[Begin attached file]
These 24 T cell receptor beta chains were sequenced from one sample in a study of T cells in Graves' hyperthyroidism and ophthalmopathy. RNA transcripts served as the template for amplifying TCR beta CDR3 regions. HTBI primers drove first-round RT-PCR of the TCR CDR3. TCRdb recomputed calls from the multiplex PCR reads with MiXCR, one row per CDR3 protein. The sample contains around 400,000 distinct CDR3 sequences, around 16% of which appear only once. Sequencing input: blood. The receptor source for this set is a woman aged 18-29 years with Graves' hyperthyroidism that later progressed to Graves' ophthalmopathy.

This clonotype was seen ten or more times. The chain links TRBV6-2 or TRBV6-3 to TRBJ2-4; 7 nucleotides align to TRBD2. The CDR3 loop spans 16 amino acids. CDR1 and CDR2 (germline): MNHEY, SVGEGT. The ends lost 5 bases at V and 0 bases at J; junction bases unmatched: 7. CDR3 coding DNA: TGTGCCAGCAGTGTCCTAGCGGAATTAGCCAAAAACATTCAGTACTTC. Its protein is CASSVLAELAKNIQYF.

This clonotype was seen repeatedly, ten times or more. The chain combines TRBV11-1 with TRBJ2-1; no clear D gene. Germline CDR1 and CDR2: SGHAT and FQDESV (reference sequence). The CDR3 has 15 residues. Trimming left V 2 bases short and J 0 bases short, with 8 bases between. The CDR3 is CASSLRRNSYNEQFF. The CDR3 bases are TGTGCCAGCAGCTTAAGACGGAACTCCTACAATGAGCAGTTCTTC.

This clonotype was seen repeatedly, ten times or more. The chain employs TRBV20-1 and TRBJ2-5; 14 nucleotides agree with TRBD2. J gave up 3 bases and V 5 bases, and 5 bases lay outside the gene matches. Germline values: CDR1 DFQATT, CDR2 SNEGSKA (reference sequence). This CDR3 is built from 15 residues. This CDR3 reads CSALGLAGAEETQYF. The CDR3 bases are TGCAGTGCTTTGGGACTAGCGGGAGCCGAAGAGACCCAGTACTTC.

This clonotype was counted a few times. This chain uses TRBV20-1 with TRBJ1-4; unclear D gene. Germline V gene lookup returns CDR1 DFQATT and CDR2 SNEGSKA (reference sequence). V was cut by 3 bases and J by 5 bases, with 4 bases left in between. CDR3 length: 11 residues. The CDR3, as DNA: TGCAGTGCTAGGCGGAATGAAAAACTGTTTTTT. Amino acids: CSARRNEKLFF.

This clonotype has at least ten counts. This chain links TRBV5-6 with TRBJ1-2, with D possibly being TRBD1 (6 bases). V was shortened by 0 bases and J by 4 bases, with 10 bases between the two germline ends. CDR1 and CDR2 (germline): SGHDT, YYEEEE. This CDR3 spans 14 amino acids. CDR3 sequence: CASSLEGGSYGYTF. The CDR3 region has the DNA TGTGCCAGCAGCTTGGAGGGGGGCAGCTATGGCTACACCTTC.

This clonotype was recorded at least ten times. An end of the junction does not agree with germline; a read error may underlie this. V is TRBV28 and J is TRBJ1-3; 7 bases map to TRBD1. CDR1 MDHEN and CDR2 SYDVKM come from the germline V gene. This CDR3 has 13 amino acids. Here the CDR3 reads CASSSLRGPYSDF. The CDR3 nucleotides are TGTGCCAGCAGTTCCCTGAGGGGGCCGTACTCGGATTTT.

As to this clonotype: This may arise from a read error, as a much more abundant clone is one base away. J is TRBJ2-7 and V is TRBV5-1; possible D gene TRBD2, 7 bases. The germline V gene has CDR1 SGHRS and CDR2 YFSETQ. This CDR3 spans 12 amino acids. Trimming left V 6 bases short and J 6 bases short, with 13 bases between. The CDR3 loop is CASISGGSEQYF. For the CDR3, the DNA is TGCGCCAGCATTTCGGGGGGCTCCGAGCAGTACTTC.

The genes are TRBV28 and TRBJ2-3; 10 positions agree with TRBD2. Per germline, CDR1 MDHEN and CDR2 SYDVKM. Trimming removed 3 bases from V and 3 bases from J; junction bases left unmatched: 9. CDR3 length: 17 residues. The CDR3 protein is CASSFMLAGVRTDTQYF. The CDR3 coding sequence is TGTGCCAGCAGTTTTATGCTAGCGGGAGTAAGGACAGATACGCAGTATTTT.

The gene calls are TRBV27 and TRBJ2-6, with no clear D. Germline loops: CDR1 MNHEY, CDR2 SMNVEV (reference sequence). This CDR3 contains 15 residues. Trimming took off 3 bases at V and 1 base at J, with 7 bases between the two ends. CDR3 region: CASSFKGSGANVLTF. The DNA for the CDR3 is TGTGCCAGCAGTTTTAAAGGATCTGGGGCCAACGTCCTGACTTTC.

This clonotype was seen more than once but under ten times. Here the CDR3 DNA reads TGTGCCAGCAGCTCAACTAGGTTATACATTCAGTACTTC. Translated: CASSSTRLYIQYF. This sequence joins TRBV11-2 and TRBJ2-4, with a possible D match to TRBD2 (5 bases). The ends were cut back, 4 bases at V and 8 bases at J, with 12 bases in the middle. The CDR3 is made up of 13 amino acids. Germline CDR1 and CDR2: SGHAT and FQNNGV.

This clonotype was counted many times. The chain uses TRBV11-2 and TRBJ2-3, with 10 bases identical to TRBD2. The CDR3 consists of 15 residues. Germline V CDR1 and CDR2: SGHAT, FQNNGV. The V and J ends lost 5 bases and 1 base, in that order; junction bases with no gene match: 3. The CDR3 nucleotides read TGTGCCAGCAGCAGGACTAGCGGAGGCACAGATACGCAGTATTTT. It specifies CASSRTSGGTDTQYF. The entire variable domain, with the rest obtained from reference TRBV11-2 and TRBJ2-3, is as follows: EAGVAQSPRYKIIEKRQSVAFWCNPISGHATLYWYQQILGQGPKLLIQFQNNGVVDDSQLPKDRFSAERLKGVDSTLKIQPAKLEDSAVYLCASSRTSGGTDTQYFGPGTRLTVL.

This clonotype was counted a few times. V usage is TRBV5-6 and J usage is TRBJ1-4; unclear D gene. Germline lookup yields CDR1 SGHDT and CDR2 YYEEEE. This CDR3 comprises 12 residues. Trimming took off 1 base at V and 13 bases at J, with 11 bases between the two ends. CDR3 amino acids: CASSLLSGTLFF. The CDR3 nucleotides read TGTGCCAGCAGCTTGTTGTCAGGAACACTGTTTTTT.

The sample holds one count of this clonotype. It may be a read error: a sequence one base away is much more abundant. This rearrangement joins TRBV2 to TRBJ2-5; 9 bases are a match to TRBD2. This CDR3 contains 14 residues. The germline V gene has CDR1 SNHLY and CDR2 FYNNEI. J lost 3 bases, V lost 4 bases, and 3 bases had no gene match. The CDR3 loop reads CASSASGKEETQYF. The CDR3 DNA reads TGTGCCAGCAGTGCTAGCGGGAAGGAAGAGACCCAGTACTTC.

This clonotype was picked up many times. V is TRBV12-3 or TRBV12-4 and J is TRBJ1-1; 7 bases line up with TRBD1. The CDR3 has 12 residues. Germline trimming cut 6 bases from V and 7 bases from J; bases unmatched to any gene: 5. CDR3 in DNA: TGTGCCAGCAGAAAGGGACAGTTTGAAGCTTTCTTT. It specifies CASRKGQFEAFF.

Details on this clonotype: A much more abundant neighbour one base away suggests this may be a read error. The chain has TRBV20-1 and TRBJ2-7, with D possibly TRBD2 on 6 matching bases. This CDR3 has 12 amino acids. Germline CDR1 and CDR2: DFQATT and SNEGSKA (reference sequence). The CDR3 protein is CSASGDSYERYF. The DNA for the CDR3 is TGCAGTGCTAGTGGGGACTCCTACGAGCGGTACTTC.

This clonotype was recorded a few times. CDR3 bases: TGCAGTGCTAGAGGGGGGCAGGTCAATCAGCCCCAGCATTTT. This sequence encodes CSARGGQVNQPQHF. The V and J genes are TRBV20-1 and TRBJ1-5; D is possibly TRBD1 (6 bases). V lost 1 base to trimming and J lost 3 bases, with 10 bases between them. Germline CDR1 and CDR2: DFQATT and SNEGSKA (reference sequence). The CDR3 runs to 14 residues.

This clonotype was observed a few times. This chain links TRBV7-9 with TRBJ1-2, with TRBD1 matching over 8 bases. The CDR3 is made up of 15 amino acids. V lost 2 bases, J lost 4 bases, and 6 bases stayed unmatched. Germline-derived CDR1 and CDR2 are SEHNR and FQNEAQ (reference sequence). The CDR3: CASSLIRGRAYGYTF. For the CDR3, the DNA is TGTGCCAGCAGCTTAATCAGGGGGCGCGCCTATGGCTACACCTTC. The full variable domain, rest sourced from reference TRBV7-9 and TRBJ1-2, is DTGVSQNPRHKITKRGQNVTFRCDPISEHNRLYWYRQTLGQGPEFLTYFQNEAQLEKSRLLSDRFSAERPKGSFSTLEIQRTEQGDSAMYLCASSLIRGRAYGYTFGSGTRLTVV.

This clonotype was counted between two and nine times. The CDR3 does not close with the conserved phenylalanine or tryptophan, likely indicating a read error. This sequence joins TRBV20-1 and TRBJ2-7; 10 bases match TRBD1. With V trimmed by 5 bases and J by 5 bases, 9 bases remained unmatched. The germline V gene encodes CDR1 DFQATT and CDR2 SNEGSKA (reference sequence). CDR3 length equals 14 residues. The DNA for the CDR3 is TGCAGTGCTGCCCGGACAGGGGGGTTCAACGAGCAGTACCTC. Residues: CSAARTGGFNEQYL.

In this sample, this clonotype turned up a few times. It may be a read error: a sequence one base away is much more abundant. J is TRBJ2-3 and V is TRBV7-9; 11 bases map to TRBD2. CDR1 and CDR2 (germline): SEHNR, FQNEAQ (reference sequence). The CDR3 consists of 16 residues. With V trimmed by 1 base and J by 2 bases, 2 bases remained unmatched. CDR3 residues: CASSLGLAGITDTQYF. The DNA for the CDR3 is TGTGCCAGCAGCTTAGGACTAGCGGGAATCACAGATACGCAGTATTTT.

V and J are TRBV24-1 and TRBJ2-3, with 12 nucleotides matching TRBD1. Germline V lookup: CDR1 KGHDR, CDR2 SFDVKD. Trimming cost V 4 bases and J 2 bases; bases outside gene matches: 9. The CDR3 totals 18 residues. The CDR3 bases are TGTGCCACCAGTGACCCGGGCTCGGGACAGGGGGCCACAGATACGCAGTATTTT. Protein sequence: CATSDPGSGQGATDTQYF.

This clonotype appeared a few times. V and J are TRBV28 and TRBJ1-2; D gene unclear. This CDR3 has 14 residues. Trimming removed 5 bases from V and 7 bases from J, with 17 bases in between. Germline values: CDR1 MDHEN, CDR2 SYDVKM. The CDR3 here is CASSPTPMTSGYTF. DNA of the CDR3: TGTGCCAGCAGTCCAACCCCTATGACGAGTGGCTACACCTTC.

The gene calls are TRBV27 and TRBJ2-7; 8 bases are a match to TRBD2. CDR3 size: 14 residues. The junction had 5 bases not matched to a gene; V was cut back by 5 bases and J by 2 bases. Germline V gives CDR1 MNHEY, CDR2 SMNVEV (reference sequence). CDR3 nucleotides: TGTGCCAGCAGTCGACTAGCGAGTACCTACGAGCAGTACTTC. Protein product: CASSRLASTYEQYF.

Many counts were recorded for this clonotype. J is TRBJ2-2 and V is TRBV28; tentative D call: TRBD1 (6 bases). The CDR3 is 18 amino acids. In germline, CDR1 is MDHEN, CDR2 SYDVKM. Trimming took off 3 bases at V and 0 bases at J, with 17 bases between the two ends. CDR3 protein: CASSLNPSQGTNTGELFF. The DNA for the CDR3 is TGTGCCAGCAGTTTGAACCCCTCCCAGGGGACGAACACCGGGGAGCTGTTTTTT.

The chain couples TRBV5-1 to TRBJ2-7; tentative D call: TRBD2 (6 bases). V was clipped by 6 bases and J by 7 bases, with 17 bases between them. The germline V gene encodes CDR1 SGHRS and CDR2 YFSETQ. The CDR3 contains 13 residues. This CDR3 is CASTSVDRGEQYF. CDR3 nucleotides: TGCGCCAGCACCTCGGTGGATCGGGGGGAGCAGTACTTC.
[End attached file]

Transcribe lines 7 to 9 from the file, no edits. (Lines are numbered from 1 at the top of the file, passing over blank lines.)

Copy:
This clonotype was recorded at least ten times. An end of the junction does not agree with germline; a read error may underlie this. V is TRBV28 and J is TRBJ1-3; 7 bases map to TRBD1. CDR1 MDHEN and CDR2 SYDVKM come from the germline V gene. This CDR3 has 13 amino acids. Here the CDR3 reads CASSSLRGPYSDF. The CDR3 nucleotides are TGTGCCAGCAGTTCCCTGAGGGGGCCGTACTCGGATTTT.

As to this clonotype: This may arise from a read error, as a much more abundant clone is one base away. J is TRBJ2-7 and V is TRBV5-1; possible D gene TRBD2, 7 bases. The germline V gene has CDR1 SGHRS and CDR2 YFSETQ. This CDR3 spans 12 amino acids. Trimming left V 6 bases short and J 6 bases short, with 13 bases between. The CDR3 loop is CASISGGSEQYF. For the CDR3, the DNA is TGCGCCAGCATTTCGGGGGGCTCCGAGCAGTACTTC.

The genes are TRBV28 and TRBJ2-3; 10 positions agree with TRBD2. Per germline, CDR1 MDHEN and CDR2 SYDVKM. Trimming removed 3 bases from V and 3 bases from J; junction bases left unmatched: 9. CDR3 length: 17 residues. The CDR3 protein is CASSFMLAGVRTDTQYF. The CDR3 coding sequence is TGTGCCAGCAGTTTTATGCTAGCGGGAGTAAGGACAGATACGCAGTATTTT.